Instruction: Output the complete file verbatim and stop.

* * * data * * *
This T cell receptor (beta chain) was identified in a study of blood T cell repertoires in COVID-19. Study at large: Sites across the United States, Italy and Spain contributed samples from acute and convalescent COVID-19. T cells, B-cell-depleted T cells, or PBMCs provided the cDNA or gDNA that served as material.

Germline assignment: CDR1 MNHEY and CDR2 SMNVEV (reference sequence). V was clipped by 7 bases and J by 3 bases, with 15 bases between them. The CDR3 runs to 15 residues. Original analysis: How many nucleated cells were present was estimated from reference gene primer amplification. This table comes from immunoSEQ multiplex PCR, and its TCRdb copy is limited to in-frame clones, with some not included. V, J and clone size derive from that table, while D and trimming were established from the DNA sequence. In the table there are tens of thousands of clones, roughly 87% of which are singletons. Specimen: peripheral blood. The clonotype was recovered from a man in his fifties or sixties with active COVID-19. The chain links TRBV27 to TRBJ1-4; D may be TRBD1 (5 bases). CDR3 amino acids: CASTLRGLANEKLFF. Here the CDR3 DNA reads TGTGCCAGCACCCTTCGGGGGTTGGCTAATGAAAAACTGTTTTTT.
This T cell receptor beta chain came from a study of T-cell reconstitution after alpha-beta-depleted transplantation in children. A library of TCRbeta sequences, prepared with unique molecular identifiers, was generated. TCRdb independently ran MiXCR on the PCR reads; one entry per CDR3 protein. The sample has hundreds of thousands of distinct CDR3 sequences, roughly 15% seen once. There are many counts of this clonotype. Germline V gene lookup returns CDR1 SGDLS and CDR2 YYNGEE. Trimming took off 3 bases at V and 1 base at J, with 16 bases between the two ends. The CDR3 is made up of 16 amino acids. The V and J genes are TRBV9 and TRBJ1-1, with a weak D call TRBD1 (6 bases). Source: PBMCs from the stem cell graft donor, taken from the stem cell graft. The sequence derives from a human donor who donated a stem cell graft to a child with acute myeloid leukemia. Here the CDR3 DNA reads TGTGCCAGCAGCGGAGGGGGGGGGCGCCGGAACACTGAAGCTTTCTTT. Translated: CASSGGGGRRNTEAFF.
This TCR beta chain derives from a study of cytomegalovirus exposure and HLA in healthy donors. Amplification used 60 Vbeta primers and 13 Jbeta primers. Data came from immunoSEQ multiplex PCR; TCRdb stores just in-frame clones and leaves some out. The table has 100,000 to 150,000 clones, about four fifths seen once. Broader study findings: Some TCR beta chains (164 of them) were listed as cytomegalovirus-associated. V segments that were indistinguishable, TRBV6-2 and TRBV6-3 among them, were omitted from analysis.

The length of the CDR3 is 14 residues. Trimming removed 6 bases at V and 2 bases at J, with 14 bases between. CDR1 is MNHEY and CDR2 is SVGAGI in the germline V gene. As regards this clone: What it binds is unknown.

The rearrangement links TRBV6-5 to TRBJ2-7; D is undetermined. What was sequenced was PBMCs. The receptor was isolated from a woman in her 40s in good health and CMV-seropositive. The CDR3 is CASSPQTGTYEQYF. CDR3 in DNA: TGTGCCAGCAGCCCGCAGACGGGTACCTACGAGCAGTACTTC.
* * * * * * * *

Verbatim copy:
This T cell receptor (beta chain) was identified in a study of blood T cell repertoires in COVID-19. Study at large: Sites across the United States, Italy and Spain contributed samples from acute and convalescent COVID-19. T cells, B-cell-depleted T cells, or PBMCs provided the cDNA or gDNA that served as material.

Germline assignment: CDR1 MNHEY and CDR2 SMNVEV (reference sequence). V was clipped by 7 bases and J by 3 bases, with 15 bases between them. The CDR3 runs to 15 residues. Original analysis: How many nucleated cells were present was estimated from reference gene primer amplification. This table comes from immunoSEQ multiplex PCR, and its TCRdb copy is limited to in-frame clones, with some not included. V, J and clone size derive from that table, while D and trimming were established from the DNA sequence. In the table there are tens of thousands of clones, roughly 87% of which are singletons. Specimen: peripheral blood. The clonotype was recovered from a man in his fifties or sixties with active COVID-19. The chain links TRBV27 to TRBJ1-4; D may be TRBD1 (5 bases). CDR3 amino acids: CASTLRGLANEKLFF. Here the CDR3 DNA reads TGTGCCAGCACCCTTCGGGGGTTGGCTAATGAAAAACTGTTTTTT.
This T cell receptor beta chain came from a study of T-cell reconstitution after alpha-beta-depleted transplantation in children. A library of TCRbeta sequences, prepared with unique molecular identifiers, was generated. TCRdb independently ran MiXCR on the PCR reads; one entry per CDR3 protein. The sample has hundreds of thousands of distinct CDR3 sequences, roughly 15% seen once. There are many counts of this clonotype. Germline V gene lookup returns CDR1 SGDLS and CDR2 YYNGEE. Trimming took off 3 bases at V and 1 base at J, with 16 bases between the two ends. The CDR3 is made up of 16 amino acids. The V and J genes are TRBV9 and TRBJ1-1, with a weak D call TRBD1 (6 bases). Source: PBMCs from the stem cell graft donor, taken from the stem cell graft. The sequence derives from a human donor who donated a stem cell graft to a child with acute myeloid leukemia. Here the CDR3 DNA reads TGTGCCAGCAGCGGAGGGGGGGGGCGCCGGAACACTGAAGCTTTCTTT. Translated: CASSGGGGRRNTEAFF.
This TCR beta chain derives from a study of cytomegalovirus exposure and HLA in healthy donors. Amplification used 60 Vbeta primers and 13 Jbeta primers. Data came from immunoSEQ multiplex PCR; TCRdb stores just in-frame clones and leaves some out. The table has 100,000 to 150,000 clones, about four fifths seen once. Broader study findings: Some TCR beta chains (164 of them) were listed as cytomegalovirus-associated. V segments that were indistinguishable, TRBV6-2 and TRBV6-3 among them, were omitted from analysis.

The length of the CDR3 is 14 residues. Trimming removed 6 bases at V and 2 bases at J, with 14 bases between. CDR1 is MNHEY and CDR2 is SVGAGI in the germline V gene. As regards this clone: What it binds is unknown.

The rearrangement links TRBV6-5 to TRBJ2-7; D is undetermined. What was sequenced was PBMCs. The receptor was isolated from a woman in her 40s in good health and CMV-seropositive. The CDR3 is CASSPQTGTYEQYF. CDR3 in DNA: TGTGCCAGCAGCCCGCAGACGGGTACCTACGAGCAGTACTTC.